because a large majority of the stockholders agreed to the exchange.
By February 15, 1930, 91 per cent of all New Orleans Great
Northern stock had been exchanged under the plan.
a result of this transaction, Mr. Tigrett became executive
vice-president of the New Orleans Great Northern, and the offices were
consolidated in Mobile during the year 1930.
This move was too late to effect major economies during the year,
however, and the New Orleans Great Northern ended 1930 with a deficit of
$185,000 in spite of the fact that no salaries were paid to the new top
brought some relief to the hard-pressed New Orleans Great Northern, but
the company still had a deficit of $23,000.
Unfortunately this “good” showing could not be continued in
1932 and the net deficit for this worst depression year was $373,000.
In the early months of 1932 it was apparent to all concerned that
the New Orleans Great Northern could not continue to carry its heavy
bonded debt on its expected revenues. At a meeting of the Directors of the GM&N in January, Mr.
Tigrett had announced that a scaling down of the bonded indebtedness of
the New Orleans Great Northern would be necessary if conditions did not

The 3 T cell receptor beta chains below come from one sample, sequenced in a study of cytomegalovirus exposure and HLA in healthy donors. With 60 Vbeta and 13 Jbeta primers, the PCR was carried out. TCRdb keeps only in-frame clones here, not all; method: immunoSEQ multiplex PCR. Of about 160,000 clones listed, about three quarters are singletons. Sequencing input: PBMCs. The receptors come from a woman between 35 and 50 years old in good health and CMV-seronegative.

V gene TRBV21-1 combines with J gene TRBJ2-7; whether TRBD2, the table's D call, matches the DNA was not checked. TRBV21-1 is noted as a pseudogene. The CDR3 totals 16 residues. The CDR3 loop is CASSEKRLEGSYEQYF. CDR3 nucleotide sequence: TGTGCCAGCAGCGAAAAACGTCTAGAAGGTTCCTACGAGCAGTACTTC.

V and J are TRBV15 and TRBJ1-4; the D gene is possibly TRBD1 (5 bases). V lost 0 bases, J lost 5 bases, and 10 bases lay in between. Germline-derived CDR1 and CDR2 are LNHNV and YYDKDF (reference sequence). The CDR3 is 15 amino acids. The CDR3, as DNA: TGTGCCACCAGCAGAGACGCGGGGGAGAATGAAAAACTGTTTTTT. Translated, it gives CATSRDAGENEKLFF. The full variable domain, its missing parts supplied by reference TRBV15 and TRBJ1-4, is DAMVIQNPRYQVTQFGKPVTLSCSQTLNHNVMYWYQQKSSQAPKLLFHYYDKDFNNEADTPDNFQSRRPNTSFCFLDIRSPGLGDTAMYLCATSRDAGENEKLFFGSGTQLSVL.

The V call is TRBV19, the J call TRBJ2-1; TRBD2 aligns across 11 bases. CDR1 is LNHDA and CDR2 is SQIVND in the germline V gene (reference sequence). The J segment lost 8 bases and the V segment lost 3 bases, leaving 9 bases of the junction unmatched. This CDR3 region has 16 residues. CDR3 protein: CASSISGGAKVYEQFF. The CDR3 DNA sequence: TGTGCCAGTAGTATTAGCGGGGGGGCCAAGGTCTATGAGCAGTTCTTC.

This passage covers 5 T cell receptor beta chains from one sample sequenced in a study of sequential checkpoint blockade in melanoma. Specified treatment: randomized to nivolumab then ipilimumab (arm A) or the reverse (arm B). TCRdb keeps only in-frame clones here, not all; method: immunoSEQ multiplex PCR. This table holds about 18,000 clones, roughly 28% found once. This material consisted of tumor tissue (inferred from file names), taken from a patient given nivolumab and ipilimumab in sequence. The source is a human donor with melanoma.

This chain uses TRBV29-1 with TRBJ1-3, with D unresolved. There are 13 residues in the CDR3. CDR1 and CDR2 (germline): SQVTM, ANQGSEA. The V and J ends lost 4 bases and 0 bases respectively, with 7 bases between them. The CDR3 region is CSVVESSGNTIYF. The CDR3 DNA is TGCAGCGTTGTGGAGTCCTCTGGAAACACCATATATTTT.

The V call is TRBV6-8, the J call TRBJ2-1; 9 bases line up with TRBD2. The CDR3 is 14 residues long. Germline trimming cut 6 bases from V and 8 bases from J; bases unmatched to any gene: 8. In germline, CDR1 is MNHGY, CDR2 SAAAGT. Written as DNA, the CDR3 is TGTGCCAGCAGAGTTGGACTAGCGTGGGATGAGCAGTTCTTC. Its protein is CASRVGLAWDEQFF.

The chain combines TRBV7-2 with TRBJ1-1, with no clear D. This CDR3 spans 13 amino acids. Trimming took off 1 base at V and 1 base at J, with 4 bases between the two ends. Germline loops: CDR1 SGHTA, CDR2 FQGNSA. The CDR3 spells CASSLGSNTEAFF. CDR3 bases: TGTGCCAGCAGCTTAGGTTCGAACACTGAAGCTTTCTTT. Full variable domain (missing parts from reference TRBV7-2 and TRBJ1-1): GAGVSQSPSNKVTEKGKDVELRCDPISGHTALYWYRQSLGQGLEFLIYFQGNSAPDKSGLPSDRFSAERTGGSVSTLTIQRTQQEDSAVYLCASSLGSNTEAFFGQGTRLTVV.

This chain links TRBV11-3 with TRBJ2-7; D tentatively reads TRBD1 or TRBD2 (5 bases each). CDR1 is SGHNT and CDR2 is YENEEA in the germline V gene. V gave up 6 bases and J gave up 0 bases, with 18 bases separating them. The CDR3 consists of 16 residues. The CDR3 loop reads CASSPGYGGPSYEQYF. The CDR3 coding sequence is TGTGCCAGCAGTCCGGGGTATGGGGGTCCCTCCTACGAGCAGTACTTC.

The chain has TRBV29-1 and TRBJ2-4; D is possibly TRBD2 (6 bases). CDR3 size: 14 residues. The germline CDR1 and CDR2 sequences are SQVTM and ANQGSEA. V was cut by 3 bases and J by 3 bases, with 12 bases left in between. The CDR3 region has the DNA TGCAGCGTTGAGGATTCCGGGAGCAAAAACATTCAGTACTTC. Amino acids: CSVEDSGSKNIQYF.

definitely was no improvement of conditions, and on August 1, 1932, the
New Orleans Great Northern defaulted on its bond interest payments.
A receivership was established by the courts on November 7, 1932,
and Mr. Tigrett was named receiver.
Since all parties at interest realized this step was inevitable,
there was no opposition to the receivership, and no major difficulties
were encountered during the reorganization which followed.
plan of reorganization was developed before the default on the bonds
took place. A
bondholders’ committee had been set up in the spring of 1932, and this
group announced its plan of reorganization on July 1, a full month
before the default. The
plan was amended in March, 1933, and this was the actual basis for the
reorganization. Under the amendments, holders of each $1,000 bond in the old
company were to receive a $500 bond from the new company, plus a $500
income debenture and a share of stock.
The fixed obligations were cut in half, and all old stock was